If someone would have told John Wada five or 10 years ago that the number of radio stations on Kaua’i was going to quadruple, he probably would have asked them what they’re smoking.
Then, a crazy little thing called deregulation came along, and anyone with a bit of money, ambition and open signal area on the FM dial could become a station owner.
Where radio reality on Kaua’i is concerned, a station needs an island-wide signal to draw island-wide listenership, said Wada, general manager of FM97 (KFMN, 96.9 on the FM dial) and the island’s newest station, The Wave (KAWV, 98.1 on the FM dial).
But, the Federal Communications Commission when deregulation came around decided different towns on Kaua’i each deserved at least the opportunity to become homes of radio stations, so licenses were offered for towns from Kekaha to Ha’ena, Wada explained.
The result has been a proliferation of stations, at least 16 either on the air of approved for broadcast, with a variety of formats ranging from teen and adult gospel and religious to talk to rock to oldies to island music.
“Are all these stations making money? I don’t think so,” Wada said.
While Wada personally feels it’s “overkill” for the FCC to allow that many licenses in a small market like Kaua’i, he and partners including Ray Paler are in the process of acquiring their second station, KAWV, from California-based owner Ohana Partners.
On the air since late August, The Wave, or Kaua’i’s Wave, features a hot adult contemporary format aimed straight at the island’s younger males and females.
“The niche that we have decided to chase after has been disenfranchised, if you will,” he said of the island’s younger listeners. He feels they have turned to CDs and away from local radio stations as formats have changed to lure older listeners.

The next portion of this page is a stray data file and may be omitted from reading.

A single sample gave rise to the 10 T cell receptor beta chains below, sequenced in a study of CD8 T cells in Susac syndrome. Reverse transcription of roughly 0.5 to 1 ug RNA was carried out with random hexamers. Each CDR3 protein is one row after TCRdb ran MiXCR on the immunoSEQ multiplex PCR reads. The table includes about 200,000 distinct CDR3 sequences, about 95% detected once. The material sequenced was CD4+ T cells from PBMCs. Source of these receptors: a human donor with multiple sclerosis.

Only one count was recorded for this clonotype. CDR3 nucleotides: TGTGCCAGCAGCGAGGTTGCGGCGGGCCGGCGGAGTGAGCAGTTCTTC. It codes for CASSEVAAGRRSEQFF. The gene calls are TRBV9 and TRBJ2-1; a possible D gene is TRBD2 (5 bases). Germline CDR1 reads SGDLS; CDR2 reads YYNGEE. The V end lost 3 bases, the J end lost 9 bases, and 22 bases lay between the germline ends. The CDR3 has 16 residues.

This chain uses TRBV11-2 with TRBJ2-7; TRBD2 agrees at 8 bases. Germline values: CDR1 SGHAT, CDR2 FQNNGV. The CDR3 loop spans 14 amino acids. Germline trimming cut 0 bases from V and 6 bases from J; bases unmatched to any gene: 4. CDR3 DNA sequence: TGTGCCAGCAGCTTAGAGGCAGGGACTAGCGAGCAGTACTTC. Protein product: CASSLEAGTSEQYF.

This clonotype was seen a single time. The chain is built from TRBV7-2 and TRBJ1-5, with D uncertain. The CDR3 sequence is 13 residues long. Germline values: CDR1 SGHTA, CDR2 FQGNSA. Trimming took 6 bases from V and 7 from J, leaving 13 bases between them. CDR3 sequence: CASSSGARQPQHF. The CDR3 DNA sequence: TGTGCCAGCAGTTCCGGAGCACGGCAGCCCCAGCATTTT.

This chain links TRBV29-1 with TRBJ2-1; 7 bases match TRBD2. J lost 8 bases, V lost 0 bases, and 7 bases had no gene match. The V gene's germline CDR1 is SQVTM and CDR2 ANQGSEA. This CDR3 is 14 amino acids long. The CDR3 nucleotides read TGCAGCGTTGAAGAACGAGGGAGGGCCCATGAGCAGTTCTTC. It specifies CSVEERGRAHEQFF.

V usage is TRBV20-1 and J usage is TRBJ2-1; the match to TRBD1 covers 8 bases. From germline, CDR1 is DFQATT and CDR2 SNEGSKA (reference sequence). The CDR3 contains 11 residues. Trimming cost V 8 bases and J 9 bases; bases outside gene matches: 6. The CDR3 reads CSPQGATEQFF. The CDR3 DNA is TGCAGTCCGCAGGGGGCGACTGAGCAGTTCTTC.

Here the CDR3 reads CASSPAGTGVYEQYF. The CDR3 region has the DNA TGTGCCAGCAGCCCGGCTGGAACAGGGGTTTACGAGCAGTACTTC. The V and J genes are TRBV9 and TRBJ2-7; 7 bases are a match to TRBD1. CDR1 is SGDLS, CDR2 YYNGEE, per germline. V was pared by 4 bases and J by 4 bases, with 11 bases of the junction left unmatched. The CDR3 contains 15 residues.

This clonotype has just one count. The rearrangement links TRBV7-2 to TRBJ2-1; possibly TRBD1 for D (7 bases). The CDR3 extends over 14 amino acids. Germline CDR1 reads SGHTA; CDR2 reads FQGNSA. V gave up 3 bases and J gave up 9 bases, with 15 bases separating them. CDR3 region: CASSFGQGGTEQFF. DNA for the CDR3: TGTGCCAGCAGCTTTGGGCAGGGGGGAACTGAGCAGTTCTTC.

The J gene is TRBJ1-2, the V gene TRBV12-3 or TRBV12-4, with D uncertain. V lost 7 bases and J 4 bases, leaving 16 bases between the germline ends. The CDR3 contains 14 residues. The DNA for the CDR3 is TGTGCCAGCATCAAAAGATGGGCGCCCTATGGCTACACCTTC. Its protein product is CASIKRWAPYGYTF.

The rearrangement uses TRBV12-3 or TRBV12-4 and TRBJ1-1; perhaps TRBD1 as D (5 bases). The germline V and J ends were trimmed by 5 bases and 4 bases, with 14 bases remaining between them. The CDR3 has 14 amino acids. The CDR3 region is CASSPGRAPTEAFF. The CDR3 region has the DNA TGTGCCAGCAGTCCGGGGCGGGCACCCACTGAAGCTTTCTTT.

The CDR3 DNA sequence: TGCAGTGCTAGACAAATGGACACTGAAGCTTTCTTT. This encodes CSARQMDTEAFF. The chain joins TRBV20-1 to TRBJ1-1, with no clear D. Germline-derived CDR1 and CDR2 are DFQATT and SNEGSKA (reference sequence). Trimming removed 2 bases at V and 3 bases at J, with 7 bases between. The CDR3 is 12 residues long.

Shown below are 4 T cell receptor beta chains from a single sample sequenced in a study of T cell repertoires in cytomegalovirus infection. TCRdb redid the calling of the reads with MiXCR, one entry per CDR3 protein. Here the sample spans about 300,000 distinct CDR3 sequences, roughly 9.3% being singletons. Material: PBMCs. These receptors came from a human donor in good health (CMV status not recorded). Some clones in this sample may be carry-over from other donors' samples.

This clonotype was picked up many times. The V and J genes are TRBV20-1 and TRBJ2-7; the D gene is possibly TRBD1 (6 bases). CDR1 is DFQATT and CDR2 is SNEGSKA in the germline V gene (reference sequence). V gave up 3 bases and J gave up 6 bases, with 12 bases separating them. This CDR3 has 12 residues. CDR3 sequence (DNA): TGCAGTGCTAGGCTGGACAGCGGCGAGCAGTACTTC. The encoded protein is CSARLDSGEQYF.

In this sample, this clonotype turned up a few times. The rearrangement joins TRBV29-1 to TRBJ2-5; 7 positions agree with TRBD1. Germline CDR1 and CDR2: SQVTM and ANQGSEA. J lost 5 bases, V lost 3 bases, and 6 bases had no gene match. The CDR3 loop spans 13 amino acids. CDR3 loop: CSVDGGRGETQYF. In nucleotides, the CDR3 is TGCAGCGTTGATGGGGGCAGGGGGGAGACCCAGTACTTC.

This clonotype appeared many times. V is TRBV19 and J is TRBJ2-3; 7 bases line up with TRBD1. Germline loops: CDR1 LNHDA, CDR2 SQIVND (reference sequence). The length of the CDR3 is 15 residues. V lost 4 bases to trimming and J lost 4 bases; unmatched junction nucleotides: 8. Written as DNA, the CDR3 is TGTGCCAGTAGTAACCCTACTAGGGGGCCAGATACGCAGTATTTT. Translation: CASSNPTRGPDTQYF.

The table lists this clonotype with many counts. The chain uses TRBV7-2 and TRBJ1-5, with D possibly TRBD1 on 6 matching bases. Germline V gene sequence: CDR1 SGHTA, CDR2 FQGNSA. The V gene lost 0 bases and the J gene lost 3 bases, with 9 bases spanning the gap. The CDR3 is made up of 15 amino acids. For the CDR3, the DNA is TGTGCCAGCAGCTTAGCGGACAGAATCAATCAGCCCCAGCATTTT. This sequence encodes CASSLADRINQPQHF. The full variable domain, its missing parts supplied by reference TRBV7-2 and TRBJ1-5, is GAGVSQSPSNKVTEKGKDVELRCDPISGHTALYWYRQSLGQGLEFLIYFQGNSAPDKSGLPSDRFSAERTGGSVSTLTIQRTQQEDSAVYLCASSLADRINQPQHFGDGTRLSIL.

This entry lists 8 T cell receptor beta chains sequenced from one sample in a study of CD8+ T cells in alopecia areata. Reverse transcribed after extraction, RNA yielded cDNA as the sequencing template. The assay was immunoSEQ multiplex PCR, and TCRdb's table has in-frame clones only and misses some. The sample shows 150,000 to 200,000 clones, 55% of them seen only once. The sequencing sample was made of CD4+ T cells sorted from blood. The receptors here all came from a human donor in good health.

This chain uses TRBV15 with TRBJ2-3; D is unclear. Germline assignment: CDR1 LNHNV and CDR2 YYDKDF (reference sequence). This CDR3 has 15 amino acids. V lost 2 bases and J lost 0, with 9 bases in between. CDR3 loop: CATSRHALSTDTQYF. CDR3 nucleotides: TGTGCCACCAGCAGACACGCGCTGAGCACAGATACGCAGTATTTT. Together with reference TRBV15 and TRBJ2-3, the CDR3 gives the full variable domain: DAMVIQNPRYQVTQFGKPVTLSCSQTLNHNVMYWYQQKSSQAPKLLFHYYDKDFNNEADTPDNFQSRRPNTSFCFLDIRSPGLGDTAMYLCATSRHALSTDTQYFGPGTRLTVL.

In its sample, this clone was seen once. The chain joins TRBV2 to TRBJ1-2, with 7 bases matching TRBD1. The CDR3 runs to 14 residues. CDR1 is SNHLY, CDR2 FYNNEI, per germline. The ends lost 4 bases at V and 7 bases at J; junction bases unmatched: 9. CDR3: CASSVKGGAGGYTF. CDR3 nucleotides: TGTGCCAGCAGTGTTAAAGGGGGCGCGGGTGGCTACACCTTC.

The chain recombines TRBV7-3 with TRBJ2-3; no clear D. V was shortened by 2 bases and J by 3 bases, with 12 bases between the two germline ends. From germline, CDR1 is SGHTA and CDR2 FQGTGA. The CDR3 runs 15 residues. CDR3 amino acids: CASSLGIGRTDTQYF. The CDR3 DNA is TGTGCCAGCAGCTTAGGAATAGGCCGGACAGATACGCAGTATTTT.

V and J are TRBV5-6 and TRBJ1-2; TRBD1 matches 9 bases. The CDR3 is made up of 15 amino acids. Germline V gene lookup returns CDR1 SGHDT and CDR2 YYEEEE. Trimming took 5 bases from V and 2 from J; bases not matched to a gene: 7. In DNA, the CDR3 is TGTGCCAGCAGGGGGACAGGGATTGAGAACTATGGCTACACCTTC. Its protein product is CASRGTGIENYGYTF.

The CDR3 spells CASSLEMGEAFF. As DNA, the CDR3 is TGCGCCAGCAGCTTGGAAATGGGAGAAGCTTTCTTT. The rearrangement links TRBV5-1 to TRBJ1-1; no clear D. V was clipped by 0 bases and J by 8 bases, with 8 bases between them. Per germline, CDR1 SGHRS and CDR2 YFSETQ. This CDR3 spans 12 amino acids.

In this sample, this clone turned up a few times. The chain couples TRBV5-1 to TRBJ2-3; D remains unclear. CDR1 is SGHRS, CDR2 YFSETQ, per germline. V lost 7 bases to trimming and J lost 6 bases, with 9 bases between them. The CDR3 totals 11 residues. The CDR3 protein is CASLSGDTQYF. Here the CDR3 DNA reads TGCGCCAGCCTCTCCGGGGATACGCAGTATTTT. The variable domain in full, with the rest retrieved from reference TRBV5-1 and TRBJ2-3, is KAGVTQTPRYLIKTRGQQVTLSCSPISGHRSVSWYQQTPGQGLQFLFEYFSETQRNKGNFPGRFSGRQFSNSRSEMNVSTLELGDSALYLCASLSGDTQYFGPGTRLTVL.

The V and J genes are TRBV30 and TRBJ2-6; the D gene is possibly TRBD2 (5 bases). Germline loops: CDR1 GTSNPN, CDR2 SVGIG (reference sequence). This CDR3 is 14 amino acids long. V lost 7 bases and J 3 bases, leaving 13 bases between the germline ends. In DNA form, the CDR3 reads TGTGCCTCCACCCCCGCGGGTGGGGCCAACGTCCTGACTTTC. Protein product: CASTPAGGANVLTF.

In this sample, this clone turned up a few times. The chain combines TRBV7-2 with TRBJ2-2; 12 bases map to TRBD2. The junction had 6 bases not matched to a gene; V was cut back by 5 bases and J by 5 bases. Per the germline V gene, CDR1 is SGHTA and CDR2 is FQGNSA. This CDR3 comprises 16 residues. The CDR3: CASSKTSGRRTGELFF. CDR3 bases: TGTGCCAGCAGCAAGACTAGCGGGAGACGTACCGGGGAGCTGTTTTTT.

He called younger listeners “a niche that isn’t being adequately served,” even by FM97, which intentionally aims for local female listeners ages 25 to 54.
That programming has been so successful that other Kaua’i stations have tried to imitate it to lure FM97 listeners away, he said.
On the air since 1988, FM97 has 100,000 watts of power, and is locally owned by FM-97 Associates. Wada did not wish to disclose the names of other partners, who are also in the process of purchasing KAWV from Ohana Partners, and are operating the station under a limited marketing agreement.
Three other Kaua’i stations also have 100,000 watts of power. The Wave is broadcasting with 50,000 watts.
The proliferation of local radio stations has made more acute a shortage of trained, local, on-air personalities, Wada said. FM97 has had success cultivating largely untrained local folks and making them popular announcers.
The Wave, for now, is served by a programming service, where Mainland-based announcers are fed via e-mail copy for local advertisements and local weather, he explained.
As radio is an ever-changing entity, The Wave’s owners are experimenting with various voices, and may eventually decide to go live and local, Wada added.
Again for now, the new station is sharing office facilities with FM97 in Puhi, and one advertising sales force is selling advertising time on both stations.
While sales representatives of other stations under single ownership offer packages with ads to run on all their stations, it has been the strategy of FM97 and The Wave salespeople to sell the stations separately, as distinct entities, even though they are linked now and destined likely to become owned by the local partners eventually, he said.
Finally, Wada feels a philosophical decision needs to be made in local radio, whether the owners view their properties as commodities, or as vehicles to provide service to the community.
Business Editor Paul C. Curtis can be reached at mailto:firstname.lastname@example.org or 245-3681 (ext. 224).